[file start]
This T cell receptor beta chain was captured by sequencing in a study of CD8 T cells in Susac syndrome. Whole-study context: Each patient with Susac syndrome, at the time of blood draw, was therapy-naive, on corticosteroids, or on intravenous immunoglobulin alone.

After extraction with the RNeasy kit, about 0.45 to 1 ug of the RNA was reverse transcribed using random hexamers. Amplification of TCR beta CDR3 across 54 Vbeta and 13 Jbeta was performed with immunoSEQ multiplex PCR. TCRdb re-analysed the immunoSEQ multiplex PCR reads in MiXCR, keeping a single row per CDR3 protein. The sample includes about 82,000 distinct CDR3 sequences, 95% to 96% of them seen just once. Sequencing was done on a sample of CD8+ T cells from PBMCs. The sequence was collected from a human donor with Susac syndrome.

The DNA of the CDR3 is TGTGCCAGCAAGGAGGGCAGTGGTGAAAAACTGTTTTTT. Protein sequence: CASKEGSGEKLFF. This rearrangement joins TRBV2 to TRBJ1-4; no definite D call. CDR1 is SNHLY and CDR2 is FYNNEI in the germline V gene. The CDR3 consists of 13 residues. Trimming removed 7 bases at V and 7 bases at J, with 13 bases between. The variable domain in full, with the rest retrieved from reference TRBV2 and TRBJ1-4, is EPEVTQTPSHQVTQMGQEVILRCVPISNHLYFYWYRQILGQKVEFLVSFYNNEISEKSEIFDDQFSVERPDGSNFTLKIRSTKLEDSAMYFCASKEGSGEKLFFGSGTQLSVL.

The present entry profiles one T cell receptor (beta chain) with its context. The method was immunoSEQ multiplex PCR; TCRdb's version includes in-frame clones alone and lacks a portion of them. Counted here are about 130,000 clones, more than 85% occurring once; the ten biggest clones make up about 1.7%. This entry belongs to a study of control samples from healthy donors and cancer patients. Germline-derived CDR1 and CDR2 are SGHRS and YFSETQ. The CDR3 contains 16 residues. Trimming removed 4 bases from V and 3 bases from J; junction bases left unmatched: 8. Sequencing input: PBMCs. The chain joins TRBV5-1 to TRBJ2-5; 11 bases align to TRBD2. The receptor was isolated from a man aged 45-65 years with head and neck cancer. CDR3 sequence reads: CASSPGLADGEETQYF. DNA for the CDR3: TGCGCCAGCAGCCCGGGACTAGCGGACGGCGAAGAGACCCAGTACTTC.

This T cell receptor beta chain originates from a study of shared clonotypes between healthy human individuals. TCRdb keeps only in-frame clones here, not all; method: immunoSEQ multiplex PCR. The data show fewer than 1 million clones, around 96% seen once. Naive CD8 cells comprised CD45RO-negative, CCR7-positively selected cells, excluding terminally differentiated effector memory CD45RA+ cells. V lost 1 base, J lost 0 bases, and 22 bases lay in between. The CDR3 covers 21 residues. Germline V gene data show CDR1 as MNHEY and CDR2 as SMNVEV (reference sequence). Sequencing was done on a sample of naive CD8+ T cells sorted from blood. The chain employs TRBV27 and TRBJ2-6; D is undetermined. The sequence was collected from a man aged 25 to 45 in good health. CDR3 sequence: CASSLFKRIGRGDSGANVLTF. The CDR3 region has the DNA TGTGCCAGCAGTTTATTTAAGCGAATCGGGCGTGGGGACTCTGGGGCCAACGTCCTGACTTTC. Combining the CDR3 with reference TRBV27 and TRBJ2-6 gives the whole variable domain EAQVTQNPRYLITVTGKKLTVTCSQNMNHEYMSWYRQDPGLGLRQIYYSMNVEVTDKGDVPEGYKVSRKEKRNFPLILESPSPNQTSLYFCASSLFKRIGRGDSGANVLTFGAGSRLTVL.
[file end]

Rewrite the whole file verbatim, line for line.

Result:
This T cell receptor beta chain was captured by sequencing in a study of CD8 T cells in Susac syndrome. Whole-study context: Each patient with Susac syndrome, at the time of blood draw, was therapy-naive, on corticosteroids, or on intravenous immunoglobulin alone.

After extraction with the RNeasy kit, about 0.45 to 1 ug of the RNA was reverse transcribed using random hexamers. Amplification of TCR beta CDR3 across 54 Vbeta and 13 Jbeta was performed with immunoSEQ multiplex PCR. TCRdb re-analysed the immunoSEQ multiplex PCR reads in MiXCR, keeping a single row per CDR3 protein. The sample includes about 82,000 distinct CDR3 sequences, 95% to 96% of them seen just once. Sequencing was done on a sample of CD8+ T cells from PBMCs. The sequence was collected from a human donor with Susac syndrome.

The DNA of the CDR3 is TGTGCCAGCAAGGAGGGCAGTGGTGAAAAACTGTTTTTT. Protein sequence: CASKEGSGEKLFF. This rearrangement joins TRBV2 to TRBJ1-4; no definite D call. CDR1 is SNHLY and CDR2 is FYNNEI in the germline V gene. The CDR3 consists of 13 residues. Trimming removed 7 bases at V and 7 bases at J, with 13 bases between. The variable domain in full, with the rest retrieved from reference TRBV2 and TRBJ1-4, is EPEVTQTPSHQVTQMGQEVILRCVPISNHLYFYWYRQILGQKVEFLVSFYNNEISEKSEIFDDQFSVERPDGSNFTLKIRSTKLEDSAMYFCASKEGSGEKLFFGSGTQLSVL.

The present entry profiles one T cell receptor (beta chain) with its context. The method was immunoSEQ multiplex PCR; TCRdb's version includes in-frame clones alone and lacks a portion of them. Counted here are about 130,000 clones, more than 85% occurring once; the ten biggest clones make up about 1.7%. This entry belongs to a study of control samples from healthy donors and cancer patients. Germline-derived CDR1 and CDR2 are SGHRS and YFSETQ. The CDR3 contains 16 residues. Trimming removed 4 bases from V and 3 bases from J; junction bases left unmatched: 8. Sequencing input: PBMCs. The chain joins TRBV5-1 to TRBJ2-5; 11 bases align to TRBD2. The receptor was isolated from a man aged 45-65 years with head and neck cancer. CDR3 sequence reads: CASSPGLADGEETQYF. DNA for the CDR3: TGCGCCAGCAGCCCGGGACTAGCGGACGGCGAAGAGACCCAGTACTTC.

This T cell receptor beta chain originates from a study of shared clonotypes between healthy human individuals. TCRdb keeps only in-frame clones here, not all; method: immunoSEQ multiplex PCR. The data show fewer than 1 million clones, around 96% seen once. Naive CD8 cells comprised CD45RO-negative, CCR7-positively selected cells, excluding terminally differentiated effector memory CD45RA+ cells. V lost 1 base, J lost 0 bases, and 22 bases lay in between. The CDR3 covers 21 residues. Germline V gene data show CDR1 as MNHEY and CDR2 as SMNVEV (reference sequence). Sequencing was done on a sample of naive CD8+ T cells sorted from blood. The chain employs TRBV27 and TRBJ2-6; D is undetermined. The sequence was collected from a man aged 25 to 45 in good health. CDR3 sequence: CASSLFKRIGRGDSGANVLTF. The CDR3 region has the DNA TGTGCCAGCAGTTTATTTAAGCGAATCGGGCGTGGGGACTCTGGGGCCAACGTCCTGACTTTC. Combining the CDR3 with reference TRBV27 and TRBJ2-6 gives the whole variable domain EAQVTQNPRYLITVTGKKLTVTCSQNMNHEYMSWYRQDPGLGLRQIYYSMNVEVTDKGDVPEGYKVSRKEKRNFPLILESPSPNQTSLYFCASSLFKRIGRGDSGANVLTFGAGSRLTVL.